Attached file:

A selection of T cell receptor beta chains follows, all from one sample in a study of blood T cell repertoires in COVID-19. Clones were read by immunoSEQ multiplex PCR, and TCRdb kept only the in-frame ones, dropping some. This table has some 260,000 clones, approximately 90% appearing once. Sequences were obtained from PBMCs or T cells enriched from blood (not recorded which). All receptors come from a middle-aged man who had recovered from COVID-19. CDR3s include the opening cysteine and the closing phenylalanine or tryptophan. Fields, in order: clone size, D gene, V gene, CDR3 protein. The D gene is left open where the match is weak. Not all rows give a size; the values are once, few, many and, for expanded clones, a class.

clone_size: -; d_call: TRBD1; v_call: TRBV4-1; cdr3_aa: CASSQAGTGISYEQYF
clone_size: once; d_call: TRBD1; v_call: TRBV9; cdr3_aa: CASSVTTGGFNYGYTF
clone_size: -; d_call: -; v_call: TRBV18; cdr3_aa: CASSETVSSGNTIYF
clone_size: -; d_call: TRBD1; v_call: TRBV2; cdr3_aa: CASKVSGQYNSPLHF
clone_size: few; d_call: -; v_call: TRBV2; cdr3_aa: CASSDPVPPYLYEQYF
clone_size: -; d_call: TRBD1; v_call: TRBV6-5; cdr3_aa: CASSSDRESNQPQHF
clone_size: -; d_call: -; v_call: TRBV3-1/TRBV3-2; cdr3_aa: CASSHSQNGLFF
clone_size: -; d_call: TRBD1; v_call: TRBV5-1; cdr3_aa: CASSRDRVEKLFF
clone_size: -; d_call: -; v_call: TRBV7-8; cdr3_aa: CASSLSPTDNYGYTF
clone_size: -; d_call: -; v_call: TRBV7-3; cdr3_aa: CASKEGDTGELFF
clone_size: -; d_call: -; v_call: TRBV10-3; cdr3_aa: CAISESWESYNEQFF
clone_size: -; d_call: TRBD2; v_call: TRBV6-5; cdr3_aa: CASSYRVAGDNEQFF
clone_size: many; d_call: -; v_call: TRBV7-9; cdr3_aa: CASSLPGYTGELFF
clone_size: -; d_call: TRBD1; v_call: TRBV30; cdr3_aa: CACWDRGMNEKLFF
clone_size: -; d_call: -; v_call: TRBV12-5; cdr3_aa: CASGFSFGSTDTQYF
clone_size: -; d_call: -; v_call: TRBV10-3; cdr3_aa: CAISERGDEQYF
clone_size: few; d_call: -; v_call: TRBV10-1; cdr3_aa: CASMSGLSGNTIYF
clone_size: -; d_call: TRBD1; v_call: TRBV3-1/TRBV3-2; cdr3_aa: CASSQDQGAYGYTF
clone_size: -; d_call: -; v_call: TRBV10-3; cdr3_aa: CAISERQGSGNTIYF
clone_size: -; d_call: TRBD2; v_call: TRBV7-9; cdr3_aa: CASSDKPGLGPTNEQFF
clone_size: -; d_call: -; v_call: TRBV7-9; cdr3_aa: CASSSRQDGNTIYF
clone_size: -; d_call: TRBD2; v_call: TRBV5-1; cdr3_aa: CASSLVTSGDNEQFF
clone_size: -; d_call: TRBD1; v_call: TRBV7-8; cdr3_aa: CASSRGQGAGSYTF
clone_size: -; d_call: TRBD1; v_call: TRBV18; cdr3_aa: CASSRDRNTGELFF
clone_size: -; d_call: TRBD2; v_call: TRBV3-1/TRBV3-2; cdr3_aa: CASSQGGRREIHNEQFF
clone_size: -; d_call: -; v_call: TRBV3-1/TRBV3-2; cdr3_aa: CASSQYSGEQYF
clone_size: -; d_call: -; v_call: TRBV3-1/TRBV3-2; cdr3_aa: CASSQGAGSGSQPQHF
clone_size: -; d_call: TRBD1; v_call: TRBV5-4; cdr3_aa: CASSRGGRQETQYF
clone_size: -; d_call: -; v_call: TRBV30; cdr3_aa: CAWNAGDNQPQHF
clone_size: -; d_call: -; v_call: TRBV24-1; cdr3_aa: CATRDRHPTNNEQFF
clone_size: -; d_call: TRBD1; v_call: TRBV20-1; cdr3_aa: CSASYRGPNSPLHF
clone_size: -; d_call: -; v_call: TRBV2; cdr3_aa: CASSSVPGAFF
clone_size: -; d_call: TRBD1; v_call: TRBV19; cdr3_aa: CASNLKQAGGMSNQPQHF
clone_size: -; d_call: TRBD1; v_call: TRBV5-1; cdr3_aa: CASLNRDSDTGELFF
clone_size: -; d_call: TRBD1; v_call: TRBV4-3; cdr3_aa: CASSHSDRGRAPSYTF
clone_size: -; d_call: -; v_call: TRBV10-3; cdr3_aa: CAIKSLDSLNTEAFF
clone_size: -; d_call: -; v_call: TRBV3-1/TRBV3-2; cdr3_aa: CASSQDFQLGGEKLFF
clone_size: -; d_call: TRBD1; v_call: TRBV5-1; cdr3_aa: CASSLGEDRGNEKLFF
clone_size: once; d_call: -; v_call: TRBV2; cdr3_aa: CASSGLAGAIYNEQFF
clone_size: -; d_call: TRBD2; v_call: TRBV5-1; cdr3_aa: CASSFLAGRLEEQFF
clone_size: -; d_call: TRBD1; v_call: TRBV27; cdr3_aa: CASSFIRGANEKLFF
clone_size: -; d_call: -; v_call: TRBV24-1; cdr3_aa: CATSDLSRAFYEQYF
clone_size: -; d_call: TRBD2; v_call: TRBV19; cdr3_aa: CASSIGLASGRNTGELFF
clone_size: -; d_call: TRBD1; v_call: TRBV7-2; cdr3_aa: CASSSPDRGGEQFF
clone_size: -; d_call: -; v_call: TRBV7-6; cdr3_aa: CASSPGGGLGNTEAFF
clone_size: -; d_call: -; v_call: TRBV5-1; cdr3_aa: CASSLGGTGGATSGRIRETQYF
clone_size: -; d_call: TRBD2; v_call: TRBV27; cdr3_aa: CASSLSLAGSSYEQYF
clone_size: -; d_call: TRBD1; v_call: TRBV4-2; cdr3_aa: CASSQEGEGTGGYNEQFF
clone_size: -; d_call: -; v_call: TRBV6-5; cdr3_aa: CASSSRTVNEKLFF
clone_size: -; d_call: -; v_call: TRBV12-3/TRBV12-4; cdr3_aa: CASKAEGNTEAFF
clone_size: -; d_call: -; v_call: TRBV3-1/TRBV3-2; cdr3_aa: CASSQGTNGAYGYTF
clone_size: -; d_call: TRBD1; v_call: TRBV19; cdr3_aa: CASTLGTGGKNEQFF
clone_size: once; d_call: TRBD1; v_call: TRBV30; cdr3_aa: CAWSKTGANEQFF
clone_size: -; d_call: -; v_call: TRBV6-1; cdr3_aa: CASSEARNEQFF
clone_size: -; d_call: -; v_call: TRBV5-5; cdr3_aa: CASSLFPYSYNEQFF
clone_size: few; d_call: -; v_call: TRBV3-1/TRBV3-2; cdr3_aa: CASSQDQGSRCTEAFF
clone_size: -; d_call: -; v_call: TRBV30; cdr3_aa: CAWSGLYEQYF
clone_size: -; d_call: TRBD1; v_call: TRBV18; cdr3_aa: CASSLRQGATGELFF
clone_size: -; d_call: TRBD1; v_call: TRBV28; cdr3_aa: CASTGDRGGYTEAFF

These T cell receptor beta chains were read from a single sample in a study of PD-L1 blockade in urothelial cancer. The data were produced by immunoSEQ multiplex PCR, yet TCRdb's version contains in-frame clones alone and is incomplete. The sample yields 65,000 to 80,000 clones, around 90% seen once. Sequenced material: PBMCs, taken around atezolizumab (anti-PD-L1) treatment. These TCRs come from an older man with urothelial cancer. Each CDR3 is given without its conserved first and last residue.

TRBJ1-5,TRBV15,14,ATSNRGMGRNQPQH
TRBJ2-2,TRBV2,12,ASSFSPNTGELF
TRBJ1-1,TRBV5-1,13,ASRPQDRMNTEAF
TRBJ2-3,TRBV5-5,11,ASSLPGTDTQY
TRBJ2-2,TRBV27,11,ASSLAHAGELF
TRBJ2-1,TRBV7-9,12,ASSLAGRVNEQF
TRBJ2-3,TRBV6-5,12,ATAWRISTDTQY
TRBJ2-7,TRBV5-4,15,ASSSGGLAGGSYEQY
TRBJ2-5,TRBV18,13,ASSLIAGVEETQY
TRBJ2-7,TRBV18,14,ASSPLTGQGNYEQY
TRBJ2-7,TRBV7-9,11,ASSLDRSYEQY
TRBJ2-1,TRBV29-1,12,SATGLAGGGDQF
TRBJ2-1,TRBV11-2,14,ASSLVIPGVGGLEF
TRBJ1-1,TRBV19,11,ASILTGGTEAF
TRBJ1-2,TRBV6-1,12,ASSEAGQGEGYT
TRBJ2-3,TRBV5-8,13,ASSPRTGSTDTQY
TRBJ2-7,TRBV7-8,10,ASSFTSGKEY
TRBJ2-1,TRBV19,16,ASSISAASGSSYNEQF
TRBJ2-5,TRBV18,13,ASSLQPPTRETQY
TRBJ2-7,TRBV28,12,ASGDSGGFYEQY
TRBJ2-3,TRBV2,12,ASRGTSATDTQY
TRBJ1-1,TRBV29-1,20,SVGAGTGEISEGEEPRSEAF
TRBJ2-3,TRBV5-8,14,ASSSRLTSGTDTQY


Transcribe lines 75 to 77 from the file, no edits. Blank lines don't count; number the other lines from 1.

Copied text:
TRBJ1-1,TRBV19,11,ASILTGGTEAF
TRBJ1-2,TRBV6-1,12,ASSEAGQGEGYT
TRBJ2-3,TRBV5-8,13,ASSPRTGSTDTQY